MacMaster refused to discuss these examples in detail, instead mailing Electronic Intifada, stating: “I am not the blogger in question. Whomever that person ‘really’ is, I have doubtless interacted with her at some point. I do not know further than that about her.” But by Sunday evening, the game was up, and MacMaster outed himself on the Gay Girl in Damascus blog, with an apology to readers, signed from Istanbul Turkey, where he is on holiday with Froelicher.
Although termed an “apology”, the post was more defensive than apologetic. “While the narrative voice may have been fictional, the facts on this blog are true and not misleading as to the situation on the ground. I do not believe that I have harmed anyone – I feel that I have created an important voice for issues that I feel strongly about,” he wrote. Just what exactly was “factual” about the imprisonment of a fictional character, MacMaster failed to elucidate.
“I only hope people pay as much attention to the people of the Middle East and their struggles in this year of revolutions. The events there are being shaped by the people living them on a daily basis. I have only tried to illuminate them for a western audience. This experience has sadly only confirmed my feelings regarding the often superficial coverage of the Middle East and the pervasiveness of new forms of liberal Orientalism.” MacMaster seems largely lacking in self-awareness, for what is his experiment if not a form of paternalistic liberal “Orientalism”, a Westerner appropriating the voice of the other, because he can “illuminate” it?
In addition to as his mea culpa, MacMaster has confirmed separately to Electronic Intifada, as well as Andy Carvin, that he is behind the hoax. How much a part his wife played is yet to be determined. The fact that prior to her blog Amina had online dating profiles and participated in Google chat groups (one, tellingly enough, on “alternative history”) going back five years, lends a whole new level of creepiness to the situation. Just what was MacMaster playing at? It seems an awful lot of effort to go to for a literary hoax.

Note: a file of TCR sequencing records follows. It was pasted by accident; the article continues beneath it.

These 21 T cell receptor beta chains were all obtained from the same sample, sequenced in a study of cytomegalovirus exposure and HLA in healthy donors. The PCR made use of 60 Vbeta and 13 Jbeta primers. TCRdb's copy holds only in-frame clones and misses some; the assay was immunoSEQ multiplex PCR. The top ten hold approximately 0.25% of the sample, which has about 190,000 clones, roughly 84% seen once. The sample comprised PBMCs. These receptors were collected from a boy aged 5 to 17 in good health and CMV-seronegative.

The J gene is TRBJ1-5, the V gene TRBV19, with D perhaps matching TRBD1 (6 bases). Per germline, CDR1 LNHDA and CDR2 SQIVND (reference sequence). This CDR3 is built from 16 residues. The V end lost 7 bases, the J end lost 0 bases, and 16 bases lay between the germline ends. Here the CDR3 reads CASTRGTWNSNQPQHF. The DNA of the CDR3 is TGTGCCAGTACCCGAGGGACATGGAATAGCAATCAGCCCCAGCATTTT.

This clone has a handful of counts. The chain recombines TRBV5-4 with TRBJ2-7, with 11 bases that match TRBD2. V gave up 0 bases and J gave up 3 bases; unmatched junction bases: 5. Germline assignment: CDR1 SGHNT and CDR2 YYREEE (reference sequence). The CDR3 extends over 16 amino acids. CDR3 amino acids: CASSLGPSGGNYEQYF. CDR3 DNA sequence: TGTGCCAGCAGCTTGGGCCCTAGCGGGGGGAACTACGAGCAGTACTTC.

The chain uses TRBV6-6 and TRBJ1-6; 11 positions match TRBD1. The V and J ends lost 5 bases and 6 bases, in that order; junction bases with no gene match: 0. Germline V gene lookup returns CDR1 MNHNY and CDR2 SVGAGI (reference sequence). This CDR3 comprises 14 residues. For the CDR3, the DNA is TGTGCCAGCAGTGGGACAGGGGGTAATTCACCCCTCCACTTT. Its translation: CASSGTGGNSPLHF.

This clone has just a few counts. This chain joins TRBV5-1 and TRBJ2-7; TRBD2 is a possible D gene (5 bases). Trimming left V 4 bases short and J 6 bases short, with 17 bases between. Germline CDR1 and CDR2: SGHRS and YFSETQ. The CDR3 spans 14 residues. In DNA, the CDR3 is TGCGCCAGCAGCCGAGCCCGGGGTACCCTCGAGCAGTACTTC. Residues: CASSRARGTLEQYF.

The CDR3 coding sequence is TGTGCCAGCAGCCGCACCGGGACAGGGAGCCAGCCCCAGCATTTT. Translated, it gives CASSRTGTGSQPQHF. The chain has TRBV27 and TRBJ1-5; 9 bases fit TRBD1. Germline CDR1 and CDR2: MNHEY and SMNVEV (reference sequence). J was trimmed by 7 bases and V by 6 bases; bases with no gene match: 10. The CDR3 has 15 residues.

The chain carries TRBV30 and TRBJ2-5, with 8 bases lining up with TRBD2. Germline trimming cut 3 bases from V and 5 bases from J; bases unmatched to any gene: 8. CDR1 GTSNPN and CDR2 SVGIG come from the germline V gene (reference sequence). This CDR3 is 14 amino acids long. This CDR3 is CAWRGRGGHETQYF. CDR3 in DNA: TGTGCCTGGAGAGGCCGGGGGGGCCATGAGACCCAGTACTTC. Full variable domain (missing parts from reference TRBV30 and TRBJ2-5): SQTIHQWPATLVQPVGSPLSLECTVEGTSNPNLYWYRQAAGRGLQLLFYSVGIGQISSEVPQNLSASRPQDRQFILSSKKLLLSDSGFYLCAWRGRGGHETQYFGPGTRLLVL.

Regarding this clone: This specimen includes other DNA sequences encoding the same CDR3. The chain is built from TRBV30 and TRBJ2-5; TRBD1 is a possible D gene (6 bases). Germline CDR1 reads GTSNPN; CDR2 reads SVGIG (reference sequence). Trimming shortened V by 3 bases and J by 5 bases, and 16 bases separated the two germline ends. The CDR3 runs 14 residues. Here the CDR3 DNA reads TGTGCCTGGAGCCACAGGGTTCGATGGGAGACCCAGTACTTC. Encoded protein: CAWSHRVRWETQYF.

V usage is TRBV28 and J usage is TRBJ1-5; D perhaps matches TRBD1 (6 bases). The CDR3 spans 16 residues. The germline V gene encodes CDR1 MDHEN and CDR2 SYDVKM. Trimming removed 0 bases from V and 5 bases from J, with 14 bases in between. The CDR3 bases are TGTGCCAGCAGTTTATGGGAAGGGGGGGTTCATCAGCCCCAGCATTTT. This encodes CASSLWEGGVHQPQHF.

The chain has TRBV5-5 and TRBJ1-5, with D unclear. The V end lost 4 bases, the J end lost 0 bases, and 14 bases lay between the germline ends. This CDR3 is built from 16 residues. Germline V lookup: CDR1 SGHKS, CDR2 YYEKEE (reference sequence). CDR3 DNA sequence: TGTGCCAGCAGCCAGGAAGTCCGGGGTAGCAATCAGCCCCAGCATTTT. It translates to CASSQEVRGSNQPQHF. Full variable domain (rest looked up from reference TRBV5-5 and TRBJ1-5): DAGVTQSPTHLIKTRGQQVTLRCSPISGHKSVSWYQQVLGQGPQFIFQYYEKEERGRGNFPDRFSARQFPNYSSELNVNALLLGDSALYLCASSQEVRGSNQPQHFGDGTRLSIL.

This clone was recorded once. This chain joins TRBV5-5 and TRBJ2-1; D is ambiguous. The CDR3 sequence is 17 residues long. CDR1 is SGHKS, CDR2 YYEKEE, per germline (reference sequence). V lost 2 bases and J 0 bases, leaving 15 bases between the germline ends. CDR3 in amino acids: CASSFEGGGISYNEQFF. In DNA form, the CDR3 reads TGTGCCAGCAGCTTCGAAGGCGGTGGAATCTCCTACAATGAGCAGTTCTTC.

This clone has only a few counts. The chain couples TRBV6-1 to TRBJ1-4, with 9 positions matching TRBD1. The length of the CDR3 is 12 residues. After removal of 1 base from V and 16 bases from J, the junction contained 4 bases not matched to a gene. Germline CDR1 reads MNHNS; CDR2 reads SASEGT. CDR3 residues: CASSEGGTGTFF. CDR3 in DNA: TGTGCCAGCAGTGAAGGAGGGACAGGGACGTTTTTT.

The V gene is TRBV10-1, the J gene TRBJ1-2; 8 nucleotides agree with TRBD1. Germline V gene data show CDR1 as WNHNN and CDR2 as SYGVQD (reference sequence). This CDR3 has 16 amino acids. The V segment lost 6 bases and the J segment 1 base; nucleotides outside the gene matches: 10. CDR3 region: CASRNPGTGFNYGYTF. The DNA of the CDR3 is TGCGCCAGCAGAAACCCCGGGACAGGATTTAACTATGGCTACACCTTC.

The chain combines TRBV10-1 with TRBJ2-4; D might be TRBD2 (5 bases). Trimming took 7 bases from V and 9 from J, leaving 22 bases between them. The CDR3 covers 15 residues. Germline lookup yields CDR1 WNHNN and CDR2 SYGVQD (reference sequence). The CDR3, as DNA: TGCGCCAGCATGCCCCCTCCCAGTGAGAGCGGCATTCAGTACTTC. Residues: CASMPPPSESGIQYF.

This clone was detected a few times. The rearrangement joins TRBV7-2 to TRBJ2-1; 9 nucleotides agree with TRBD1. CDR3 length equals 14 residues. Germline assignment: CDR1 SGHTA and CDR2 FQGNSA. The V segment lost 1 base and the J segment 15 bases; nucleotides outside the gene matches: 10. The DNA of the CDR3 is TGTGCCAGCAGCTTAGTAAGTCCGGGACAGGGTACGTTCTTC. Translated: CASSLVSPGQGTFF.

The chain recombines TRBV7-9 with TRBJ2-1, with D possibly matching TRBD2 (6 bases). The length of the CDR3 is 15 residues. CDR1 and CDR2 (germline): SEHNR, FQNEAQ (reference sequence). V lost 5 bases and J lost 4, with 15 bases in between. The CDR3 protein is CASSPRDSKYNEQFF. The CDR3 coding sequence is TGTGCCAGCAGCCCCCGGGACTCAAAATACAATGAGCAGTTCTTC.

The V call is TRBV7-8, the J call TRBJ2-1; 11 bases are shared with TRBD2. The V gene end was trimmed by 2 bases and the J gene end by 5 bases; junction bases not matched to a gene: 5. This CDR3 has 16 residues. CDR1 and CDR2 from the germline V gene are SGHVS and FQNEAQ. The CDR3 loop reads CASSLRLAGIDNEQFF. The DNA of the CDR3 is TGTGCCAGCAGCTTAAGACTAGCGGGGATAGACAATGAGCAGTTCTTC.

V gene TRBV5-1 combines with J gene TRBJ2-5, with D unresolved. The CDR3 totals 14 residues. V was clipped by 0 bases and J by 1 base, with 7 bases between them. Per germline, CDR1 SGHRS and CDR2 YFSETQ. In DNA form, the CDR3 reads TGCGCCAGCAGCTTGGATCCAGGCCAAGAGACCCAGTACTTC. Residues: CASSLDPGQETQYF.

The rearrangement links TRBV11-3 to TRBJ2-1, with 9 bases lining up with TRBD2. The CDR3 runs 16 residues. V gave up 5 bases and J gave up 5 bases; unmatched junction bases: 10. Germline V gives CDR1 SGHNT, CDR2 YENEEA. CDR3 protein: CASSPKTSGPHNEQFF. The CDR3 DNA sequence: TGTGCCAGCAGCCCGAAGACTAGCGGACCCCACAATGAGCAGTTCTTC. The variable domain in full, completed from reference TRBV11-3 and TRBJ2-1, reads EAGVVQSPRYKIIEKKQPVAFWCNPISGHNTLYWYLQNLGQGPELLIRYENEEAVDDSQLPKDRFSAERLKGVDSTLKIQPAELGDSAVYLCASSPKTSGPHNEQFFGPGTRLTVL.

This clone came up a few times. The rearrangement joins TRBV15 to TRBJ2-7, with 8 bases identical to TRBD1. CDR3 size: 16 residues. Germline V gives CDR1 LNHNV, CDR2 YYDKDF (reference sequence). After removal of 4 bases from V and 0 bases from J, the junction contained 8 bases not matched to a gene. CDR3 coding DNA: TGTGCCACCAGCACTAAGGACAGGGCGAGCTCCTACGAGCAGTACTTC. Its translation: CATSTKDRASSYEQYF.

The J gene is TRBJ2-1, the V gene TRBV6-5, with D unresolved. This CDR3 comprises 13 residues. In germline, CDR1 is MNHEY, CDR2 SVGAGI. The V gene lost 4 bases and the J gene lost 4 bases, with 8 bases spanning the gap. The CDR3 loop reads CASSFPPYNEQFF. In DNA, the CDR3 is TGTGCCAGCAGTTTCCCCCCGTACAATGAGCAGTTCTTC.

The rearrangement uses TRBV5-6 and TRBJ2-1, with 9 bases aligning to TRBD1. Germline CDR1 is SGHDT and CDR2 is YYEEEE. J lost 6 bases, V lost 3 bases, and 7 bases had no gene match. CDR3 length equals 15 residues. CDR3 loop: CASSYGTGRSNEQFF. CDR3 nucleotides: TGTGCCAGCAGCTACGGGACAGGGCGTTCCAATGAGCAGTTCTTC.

In one of her first posts, Amina wrote: “But this isn’t a fairy tale or an Arabian night’s tale; instead, what I’ve written down is a ‘True History’, of everything that happened (and most of it is true) with only minor embellishments, conflations, name-changes (to protect the guilty), and a few events made up out of whole cloth (do recall that I – as well as some others involved – am an Arab and, if you’ve read much of the current, how shall we say it, more ‘Orientalist’ press, you’ll know that it’s axiomatic that Arabs are unreliable and prone to lie (if not to lie prone), so, if you buy that whole reasoning – and why not? It is the dominant paradigm – you’ll expect me to lie at every turn. I won’t but what’ll it matter?”
“Name-changes (to protect the guilty)” sounds about right. MacMaster, of course, did nothing but lie at every turn. And it does matter. It matters because the Syrian regime has long claimed that the protests are instigated by outside forces, and the creation of Amina plays right into their hands. It matters because the case of Amina diverted attention from the protesters that are languishing in Syrian jails as you read this. It matters because it undermines the credibility of every journalist, blogger and LGBT activist who is in danger from repressive regimes.
As Syrian LGBT activist Daniel Nasser wrote after finding out about the hoax: “You took away my voice, Mr MacMaster, and the voices of many people who I know. To bring attention to yourself and blog, you managed to bring the LGBT movement in the Middle East years back. You single-handedly managed to bring unwanted attention from authorities to our cause and you will be responsible for any LGBT activist who might be yet another fallen angel during these critical times.”
MacMaster has indicated that he will talk to “a journalist of [his] choice” shortly. He certainly has a lot of explaining to do. And, given the world we live in, it won’t be surprising if he gets a book deal out of this fiasco after all – as “Amina” hoped to do on her blog. Let’s hope he has the decency to donate any profits to a legitimate Syrian LGBT rights organisation; it’s the least he can do. DM
Stephen Hawking held a party for time travellers. He sent the invitation out the day after. Nobody attended.